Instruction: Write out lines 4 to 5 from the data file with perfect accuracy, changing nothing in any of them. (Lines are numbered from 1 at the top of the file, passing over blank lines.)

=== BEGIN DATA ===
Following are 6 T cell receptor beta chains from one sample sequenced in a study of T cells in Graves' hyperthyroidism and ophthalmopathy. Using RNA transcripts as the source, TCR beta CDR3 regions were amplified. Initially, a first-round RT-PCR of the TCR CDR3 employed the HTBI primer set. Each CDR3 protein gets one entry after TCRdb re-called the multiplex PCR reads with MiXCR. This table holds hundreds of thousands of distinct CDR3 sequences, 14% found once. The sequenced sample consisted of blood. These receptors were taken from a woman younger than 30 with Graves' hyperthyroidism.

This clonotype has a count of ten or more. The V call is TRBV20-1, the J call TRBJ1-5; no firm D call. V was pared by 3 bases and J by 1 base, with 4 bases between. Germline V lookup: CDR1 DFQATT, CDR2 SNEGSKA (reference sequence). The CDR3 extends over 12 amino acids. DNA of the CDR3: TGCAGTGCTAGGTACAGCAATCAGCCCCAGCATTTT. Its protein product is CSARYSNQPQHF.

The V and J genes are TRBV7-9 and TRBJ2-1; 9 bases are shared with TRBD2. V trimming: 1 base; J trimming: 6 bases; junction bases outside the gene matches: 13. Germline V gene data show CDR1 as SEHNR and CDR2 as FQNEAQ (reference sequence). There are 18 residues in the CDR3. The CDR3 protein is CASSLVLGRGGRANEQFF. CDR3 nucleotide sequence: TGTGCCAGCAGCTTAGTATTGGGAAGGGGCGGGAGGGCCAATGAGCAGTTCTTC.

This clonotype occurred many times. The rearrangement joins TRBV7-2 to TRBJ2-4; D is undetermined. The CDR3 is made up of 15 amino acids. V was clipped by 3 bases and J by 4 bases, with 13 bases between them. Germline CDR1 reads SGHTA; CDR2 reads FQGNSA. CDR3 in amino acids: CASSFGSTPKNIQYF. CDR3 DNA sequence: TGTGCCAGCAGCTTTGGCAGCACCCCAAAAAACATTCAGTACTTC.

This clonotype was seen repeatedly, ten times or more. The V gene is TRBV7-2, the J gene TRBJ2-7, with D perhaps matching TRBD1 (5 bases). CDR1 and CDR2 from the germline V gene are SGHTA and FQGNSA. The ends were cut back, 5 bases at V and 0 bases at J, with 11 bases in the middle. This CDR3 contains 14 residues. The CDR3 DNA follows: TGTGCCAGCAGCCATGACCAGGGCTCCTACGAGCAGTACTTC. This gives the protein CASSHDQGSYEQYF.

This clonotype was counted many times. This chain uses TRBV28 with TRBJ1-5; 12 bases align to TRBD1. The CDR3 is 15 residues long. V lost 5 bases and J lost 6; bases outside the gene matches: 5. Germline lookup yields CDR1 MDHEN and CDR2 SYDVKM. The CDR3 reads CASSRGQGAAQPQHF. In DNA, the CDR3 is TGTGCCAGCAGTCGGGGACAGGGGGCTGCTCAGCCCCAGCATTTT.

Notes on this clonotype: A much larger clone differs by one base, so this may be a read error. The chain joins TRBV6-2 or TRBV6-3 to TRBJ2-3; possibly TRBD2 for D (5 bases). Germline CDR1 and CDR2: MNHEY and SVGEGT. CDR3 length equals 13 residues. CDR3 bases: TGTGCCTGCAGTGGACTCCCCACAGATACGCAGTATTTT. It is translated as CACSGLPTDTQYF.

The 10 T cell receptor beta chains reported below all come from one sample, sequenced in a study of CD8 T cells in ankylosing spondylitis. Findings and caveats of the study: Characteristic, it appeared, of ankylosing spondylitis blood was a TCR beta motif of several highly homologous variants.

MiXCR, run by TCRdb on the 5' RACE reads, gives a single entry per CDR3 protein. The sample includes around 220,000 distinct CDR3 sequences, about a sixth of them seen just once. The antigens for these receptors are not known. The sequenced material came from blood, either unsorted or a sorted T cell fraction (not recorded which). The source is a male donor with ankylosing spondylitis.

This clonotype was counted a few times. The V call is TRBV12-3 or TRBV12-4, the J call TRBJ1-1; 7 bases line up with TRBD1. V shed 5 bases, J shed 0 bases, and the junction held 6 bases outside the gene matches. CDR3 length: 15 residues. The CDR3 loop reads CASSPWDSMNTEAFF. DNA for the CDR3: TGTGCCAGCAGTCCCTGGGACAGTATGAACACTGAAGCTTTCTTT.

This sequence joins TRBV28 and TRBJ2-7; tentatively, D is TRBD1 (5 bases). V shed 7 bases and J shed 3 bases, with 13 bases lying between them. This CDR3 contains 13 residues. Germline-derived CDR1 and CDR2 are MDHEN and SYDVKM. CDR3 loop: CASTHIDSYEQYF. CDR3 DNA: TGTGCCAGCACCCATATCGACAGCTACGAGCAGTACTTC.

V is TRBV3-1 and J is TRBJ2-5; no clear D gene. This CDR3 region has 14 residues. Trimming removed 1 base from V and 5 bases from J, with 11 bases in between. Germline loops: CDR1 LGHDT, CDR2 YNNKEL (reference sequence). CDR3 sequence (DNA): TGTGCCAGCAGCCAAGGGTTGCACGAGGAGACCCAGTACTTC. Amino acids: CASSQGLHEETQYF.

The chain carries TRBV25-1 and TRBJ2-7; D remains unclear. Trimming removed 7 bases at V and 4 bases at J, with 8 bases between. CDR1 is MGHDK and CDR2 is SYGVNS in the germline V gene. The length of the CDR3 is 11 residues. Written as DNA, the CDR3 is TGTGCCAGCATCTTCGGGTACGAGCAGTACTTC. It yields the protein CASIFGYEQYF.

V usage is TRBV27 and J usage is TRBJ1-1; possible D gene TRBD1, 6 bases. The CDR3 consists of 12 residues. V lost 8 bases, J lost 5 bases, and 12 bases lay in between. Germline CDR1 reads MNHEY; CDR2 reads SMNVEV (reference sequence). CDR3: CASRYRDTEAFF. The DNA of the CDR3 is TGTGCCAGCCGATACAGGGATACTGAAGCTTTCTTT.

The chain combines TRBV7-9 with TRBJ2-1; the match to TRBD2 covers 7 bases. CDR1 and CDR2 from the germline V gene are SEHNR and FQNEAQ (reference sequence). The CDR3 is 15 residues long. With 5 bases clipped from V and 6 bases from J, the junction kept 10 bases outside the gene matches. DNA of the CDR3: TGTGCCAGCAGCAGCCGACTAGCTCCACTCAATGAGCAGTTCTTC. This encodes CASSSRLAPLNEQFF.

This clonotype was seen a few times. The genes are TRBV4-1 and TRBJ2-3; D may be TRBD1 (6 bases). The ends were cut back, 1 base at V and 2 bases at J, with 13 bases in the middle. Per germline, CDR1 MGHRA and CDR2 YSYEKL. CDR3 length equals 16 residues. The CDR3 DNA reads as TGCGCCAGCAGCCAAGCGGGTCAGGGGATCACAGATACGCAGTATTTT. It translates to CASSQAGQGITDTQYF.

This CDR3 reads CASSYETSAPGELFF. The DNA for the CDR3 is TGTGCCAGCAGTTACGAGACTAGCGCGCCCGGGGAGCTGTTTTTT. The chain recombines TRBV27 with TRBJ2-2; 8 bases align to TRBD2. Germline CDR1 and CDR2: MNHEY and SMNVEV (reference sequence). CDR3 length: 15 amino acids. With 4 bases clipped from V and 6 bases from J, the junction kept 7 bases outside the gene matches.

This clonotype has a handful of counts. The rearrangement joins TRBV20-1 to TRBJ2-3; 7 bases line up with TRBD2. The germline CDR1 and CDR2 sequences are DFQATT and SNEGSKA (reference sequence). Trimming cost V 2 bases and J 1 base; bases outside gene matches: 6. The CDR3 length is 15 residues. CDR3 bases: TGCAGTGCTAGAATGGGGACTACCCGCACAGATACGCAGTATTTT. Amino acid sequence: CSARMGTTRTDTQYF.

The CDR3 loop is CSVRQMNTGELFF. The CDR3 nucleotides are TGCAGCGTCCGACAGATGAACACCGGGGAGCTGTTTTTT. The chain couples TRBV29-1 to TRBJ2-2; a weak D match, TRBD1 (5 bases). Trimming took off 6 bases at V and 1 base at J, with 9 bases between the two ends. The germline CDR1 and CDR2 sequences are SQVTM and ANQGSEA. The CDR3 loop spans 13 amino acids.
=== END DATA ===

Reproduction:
This clonotype occurred many times. The rearrangement joins TRBV7-2 to TRBJ2-4; D is undetermined. The CDR3 is made up of 15 amino acids. V was clipped by 3 bases and J by 4 bases, with 13 bases between them. Germline CDR1 reads SGHTA; CDR2 reads FQGNSA. CDR3 in amino acids: CASSFGSTPKNIQYF. CDR3 DNA sequence: TGTGCCAGCAGCTTTGGCAGCACCCCAAAAAACATTCAGTACTTC.

This clonotype was seen repeatedly, ten times or more. The V gene is TRBV7-2, the J gene TRBJ2-7, with D perhaps matching TRBD1 (5 bases). CDR1 and CDR2 from the germline V gene are SGHTA and FQGNSA. The ends were cut back, 5 bases at V and 0 bases at J, with 11 bases in the middle. This CDR3 contains 14 residues. The CDR3 DNA follows: TGTGCCAGCAGCCATGACCAGGGCTCCTACGAGCAGTACTTC. This gives the protein CASSHDQGSYEQYF.